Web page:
product-positioning

What is product positioning?

Product positioning is a strategy that defines where a product or service sits in the marketplace compared to those offered by a competitor.

Understanding product positioning

In essence, product positioning clarifies the features that make a product unique and how those features contrast with a competitor’s offering.

The strategy considers the needs and wants of the target audience and endeavors to make a lasting impression in customers’ minds. 

Product positioning requires that the business first determine how it wants its brand and products to be perceived.

To differentiate their brand from the competition, the marketing team must be able to describe the product benefits and connect them to customer needs, mission, vision, brand essence, and the market more generally.

Product positioning must also be sensitive to the most effective communication channels and competitor product alternatives.

Effective product positioning meets customer expectations, reinforces the brand, and secures customer loyalty. It can also be used to attract different customers, launch a new product, or promote the new features of an existing product.

Product positioning types

There are five main types of product positioning, with each having a different focus:

  1. Characteristics-based – some companies attribute certain characteristics to their products to create associations. Most consumers associate Volvo with safety and Toyota with reliability, for example.
  2. Use or application-based – a company that sells nutritional supplements may promote their products to customers who are active and want to increase their performance during exercise.
  3. Price-based – where companies associate themselves with competitive prices. Supermarkets and other retailers with access to economies of scale position their many of their products in this way.
  4. Quality or prestige-based – instead of focusing on price, some brands positions their products based on quality and prestige. Watch brand Rolex is one example.
  5. Competitor-based – some product-positioning strategies are based on the competition. To promote its razor blades, Dollar Shave Club indirectly referenced Gillette’s expensive, feature-rich razors, showed it understood the pain points, and then offered an alternative.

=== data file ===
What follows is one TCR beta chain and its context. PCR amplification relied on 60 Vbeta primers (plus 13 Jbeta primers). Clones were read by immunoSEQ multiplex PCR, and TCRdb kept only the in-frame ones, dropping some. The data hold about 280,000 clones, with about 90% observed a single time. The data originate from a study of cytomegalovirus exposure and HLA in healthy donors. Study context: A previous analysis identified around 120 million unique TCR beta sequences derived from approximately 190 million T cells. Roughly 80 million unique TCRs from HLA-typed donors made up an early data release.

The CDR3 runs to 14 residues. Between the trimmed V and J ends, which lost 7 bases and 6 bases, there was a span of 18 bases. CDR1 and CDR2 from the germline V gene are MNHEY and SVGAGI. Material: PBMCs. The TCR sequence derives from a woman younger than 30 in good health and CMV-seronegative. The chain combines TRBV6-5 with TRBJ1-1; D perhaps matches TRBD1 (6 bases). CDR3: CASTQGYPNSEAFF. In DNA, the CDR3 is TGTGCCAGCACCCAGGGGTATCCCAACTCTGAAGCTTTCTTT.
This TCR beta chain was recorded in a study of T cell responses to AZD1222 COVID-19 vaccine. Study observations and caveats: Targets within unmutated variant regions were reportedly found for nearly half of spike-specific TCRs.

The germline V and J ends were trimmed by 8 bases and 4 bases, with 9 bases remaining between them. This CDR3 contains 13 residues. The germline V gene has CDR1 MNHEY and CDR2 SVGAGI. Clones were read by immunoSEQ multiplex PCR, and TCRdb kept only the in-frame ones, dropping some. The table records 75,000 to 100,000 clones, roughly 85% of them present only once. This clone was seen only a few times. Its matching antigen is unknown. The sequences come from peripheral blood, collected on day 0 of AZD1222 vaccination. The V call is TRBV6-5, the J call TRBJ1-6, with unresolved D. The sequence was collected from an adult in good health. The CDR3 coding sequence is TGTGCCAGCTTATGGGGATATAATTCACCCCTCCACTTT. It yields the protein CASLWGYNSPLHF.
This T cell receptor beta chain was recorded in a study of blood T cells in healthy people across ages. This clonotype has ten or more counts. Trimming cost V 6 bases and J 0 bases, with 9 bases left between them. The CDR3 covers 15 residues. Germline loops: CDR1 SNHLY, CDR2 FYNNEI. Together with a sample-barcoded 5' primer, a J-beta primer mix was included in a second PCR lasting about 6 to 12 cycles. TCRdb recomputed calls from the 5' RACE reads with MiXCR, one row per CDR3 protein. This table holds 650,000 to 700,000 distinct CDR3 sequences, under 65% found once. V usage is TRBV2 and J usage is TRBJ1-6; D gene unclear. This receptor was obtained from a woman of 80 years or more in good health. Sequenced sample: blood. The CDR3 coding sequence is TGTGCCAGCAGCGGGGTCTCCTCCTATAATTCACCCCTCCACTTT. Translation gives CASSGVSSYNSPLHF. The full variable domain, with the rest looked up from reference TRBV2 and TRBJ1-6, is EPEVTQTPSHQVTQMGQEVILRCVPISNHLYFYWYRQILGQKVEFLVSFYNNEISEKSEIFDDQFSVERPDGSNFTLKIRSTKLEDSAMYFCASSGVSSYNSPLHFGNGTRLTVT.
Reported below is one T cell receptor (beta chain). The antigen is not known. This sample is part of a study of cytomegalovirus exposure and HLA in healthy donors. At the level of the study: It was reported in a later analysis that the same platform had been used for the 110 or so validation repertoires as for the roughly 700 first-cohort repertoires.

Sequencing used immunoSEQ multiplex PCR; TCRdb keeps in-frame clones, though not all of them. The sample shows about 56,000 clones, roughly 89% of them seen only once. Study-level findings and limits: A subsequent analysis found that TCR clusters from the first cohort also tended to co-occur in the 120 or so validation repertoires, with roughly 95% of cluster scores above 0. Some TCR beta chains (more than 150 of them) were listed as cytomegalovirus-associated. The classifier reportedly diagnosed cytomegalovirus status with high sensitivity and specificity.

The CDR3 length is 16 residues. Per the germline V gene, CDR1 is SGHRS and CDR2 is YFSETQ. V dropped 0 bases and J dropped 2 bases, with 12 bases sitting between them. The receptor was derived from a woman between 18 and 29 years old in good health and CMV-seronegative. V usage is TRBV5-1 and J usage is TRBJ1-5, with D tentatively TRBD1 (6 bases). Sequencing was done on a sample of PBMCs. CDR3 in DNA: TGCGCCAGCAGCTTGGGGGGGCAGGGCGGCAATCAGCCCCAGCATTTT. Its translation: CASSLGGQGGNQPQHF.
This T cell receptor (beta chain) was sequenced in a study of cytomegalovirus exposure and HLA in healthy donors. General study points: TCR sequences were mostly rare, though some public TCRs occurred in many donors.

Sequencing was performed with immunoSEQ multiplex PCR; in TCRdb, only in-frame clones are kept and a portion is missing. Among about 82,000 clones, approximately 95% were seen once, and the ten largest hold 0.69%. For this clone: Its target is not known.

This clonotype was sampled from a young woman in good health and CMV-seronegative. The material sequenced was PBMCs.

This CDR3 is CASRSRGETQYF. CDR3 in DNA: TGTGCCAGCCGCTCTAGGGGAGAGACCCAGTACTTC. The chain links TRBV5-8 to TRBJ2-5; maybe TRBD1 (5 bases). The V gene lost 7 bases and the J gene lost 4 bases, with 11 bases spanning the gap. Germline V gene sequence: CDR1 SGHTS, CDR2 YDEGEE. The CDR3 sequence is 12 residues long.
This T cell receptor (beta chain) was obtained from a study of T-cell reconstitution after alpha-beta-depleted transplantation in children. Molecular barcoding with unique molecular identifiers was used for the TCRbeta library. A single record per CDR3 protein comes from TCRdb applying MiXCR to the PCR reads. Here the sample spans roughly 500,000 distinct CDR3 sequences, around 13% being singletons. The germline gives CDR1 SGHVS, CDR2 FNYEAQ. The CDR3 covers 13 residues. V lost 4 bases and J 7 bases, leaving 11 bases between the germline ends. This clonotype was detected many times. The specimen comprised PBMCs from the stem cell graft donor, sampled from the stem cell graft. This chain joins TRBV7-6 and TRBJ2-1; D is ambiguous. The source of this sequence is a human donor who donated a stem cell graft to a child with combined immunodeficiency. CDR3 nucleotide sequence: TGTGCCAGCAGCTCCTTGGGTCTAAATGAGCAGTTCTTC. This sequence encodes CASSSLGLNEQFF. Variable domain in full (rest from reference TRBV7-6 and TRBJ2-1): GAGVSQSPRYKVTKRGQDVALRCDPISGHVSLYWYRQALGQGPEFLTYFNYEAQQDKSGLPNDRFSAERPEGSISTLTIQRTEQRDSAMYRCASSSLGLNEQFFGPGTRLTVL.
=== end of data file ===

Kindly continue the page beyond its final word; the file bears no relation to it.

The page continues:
Product positioning statements

Product positioning can be clarified using the follow statement template: For a [group of users] who [want/need], [product/brand/company] is a [solution/category] that solves this in a unique way by [benefit].

Consider a fictitious company that builds a running app for those entering the sport to improve their fitness.

For the sake of the example, let’s call the company Swift. Market and customer research shows that the target audience is concerned with their physical condition but has trouble consistently exercising.

The research also showed that runners in the 18-29 age group are social, competitive, data-driven, and enjoy sharing their wins with a community of like-minded individuals.

With that in mind, the product positioning statement may read something like this: For runners in the 18-29 age group who want to connect with others, Swift offers the leading social, data-driven running performance app that provides a space for the running community to foster a healthy competitive spirit and celebrate wins.

Key takeaways:

  • Product positioning is a strategy that defines where a product or service sits in the marketplace compared to those offered by a competitor.
  • There are five main types of product positioning based on the following: characteristics, use or application, price, quality or prestige, and the competition.
  • Product position statements clarify the company’s target audience, what makes its product unique, and most importantly, why customers should care about it.

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